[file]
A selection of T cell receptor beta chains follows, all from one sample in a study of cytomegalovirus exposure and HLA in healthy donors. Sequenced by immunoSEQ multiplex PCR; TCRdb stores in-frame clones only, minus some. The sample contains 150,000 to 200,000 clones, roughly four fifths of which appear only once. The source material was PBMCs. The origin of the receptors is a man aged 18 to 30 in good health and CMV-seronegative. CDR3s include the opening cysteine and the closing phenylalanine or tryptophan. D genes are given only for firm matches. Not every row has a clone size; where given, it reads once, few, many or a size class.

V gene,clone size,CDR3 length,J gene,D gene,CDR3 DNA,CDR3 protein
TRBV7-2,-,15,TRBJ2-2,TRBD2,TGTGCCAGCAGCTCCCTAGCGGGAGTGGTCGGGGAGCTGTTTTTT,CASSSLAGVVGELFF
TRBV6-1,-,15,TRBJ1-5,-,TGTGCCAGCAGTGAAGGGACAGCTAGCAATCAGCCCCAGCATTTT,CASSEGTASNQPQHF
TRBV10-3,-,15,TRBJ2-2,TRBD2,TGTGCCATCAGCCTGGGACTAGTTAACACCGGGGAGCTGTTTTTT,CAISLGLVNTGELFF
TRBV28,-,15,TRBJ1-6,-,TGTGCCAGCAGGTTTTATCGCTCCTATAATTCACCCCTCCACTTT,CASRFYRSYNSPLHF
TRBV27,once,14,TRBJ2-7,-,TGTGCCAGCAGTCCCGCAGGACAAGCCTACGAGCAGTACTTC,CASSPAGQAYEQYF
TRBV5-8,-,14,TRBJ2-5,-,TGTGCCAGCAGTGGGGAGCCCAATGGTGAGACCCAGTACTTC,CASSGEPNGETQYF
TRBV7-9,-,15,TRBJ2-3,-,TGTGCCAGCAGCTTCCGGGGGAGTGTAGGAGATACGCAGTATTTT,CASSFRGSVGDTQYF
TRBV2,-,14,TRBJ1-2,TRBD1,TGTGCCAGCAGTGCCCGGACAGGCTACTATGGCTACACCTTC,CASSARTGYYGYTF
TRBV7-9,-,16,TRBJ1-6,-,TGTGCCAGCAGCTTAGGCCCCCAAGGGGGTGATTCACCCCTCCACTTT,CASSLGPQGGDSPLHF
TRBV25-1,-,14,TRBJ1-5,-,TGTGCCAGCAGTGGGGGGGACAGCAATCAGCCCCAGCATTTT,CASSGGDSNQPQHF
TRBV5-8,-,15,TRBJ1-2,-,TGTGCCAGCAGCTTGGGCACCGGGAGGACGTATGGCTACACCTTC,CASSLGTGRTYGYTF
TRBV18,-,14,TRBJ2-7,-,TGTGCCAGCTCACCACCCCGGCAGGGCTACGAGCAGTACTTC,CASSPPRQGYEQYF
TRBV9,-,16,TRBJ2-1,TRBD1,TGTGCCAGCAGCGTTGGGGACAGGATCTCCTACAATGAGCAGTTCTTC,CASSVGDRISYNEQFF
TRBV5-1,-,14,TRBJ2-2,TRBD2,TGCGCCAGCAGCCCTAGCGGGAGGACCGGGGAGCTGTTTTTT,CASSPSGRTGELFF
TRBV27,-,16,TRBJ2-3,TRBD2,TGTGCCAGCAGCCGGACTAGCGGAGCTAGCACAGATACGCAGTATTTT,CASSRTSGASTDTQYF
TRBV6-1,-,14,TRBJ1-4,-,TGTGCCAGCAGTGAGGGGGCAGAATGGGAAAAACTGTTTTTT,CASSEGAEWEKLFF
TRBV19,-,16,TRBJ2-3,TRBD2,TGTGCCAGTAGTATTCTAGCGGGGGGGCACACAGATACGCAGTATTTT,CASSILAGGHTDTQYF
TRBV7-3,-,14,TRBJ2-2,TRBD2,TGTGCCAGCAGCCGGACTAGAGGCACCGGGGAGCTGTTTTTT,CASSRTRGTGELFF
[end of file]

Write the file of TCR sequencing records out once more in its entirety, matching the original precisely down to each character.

A selection of T cell receptor beta chains follows, all from one sample in a study of cytomegalovirus exposure and HLA in healthy donors. Sequenced by immunoSEQ multiplex PCR; TCRdb stores in-frame clones only, minus some. The sample contains 150,000 to 200,000 clones, roughly four fifths of which appear only once. The source material was PBMCs. The origin of the receptors is a man aged 18 to 30 in good health and CMV-seronegative. CDR3s include the opening cysteine and the closing phenylalanine or tryptophan. D genes are given only for firm matches. Not every row has a clone size; where given, it reads once, few, many or a size class.

V gene,clone size,CDR3 length,J gene,D gene,CDR3 DNA,CDR3 protein
TRBV7-2,-,15,TRBJ2-2,TRBD2,TGTGCCAGCAGCTCCCTAGCGGGAGTGGTCGGGGAGCTGTTTTTT,CASSSLAGVVGELFF
TRBV6-1,-,15,TRBJ1-5,-,TGTGCCAGCAGTGAAGGGACAGCTAGCAATCAGCCCCAGCATTTT,CASSEGTASNQPQHF
TRBV10-3,-,15,TRBJ2-2,TRBD2,TGTGCCATCAGCCTGGGACTAGTTAACACCGGGGAGCTGTTTTTT,CAISLGLVNTGELFF
TRBV28,-,15,TRBJ1-6,-,TGTGCCAGCAGGTTTTATCGCTCCTATAATTCACCCCTCCACTTT,CASRFYRSYNSPLHF
TRBV27,once,14,TRBJ2-7,-,TGTGCCAGCAGTCCCGCAGGACAAGCCTACGAGCAGTACTTC,CASSPAGQAYEQYF
TRBV5-8,-,14,TRBJ2-5,-,TGTGCCAGCAGTGGGGAGCCCAATGGTGAGACCCAGTACTTC,CASSGEPNGETQYF
TRBV7-9,-,15,TRBJ2-3,-,TGTGCCAGCAGCTTCCGGGGGAGTGTAGGAGATACGCAGTATTTT,CASSFRGSVGDTQYF
TRBV2,-,14,TRBJ1-2,TRBD1,TGTGCCAGCAGTGCCCGGACAGGCTACTATGGCTACACCTTC,CASSARTGYYGYTF
TRBV7-9,-,16,TRBJ1-6,-,TGTGCCAGCAGCTTAGGCCCCCAAGGGGGTGATTCACCCCTCCACTTT,CASSLGPQGGDSPLHF
TRBV25-1,-,14,TRBJ1-5,-,TGTGCCAGCAGTGGGGGGGACAGCAATCAGCCCCAGCATTTT,CASSGGDSNQPQHF
TRBV5-8,-,15,TRBJ1-2,-,TGTGCCAGCAGCTTGGGCACCGGGAGGACGTATGGCTACACCTTC,CASSLGTGRTYGYTF
TRBV18,-,14,TRBJ2-7,-,TGTGCCAGCTCACCACCCCGGCAGGGCTACGAGCAGTACTTC,CASSPPRQGYEQYF
TRBV9,-,16,TRBJ2-1,TRBD1,TGTGCCAGCAGCGTTGGGGACAGGATCTCCTACAATGAGCAGTTCTTC,CASSVGDRISYNEQFF
TRBV5-1,-,14,TRBJ2-2,TRBD2,TGCGCCAGCAGCCCTAGCGGGAGGACCGGGGAGCTGTTTTTT,CASSPSGRTGELFF
TRBV27,-,16,TRBJ2-3,TRBD2,TGTGCCAGCAGCCGGACTAGCGGAGCTAGCACAGATACGCAGTATTTT,CASSRTSGASTDTQYF
TRBV6-1,-,14,TRBJ1-4,-,TGTGCCAGCAGTGAGGGGGCAGAATGGGAAAAACTGTTTTTT,CASSEGAEWEKLFF
TRBV19,-,16,TRBJ2-3,TRBD2,TGTGCCAGTAGTATTCTAGCGGGGGGGCACACAGATACGCAGTATTTT,CASSILAGGHTDTQYF
TRBV7-3,-,14,TRBJ2-2,TRBD2,TGTGCCAGCAGCCGGACTAGAGGCACCGGGGAGCTGTTTTTT,CASSRTRGTGELFF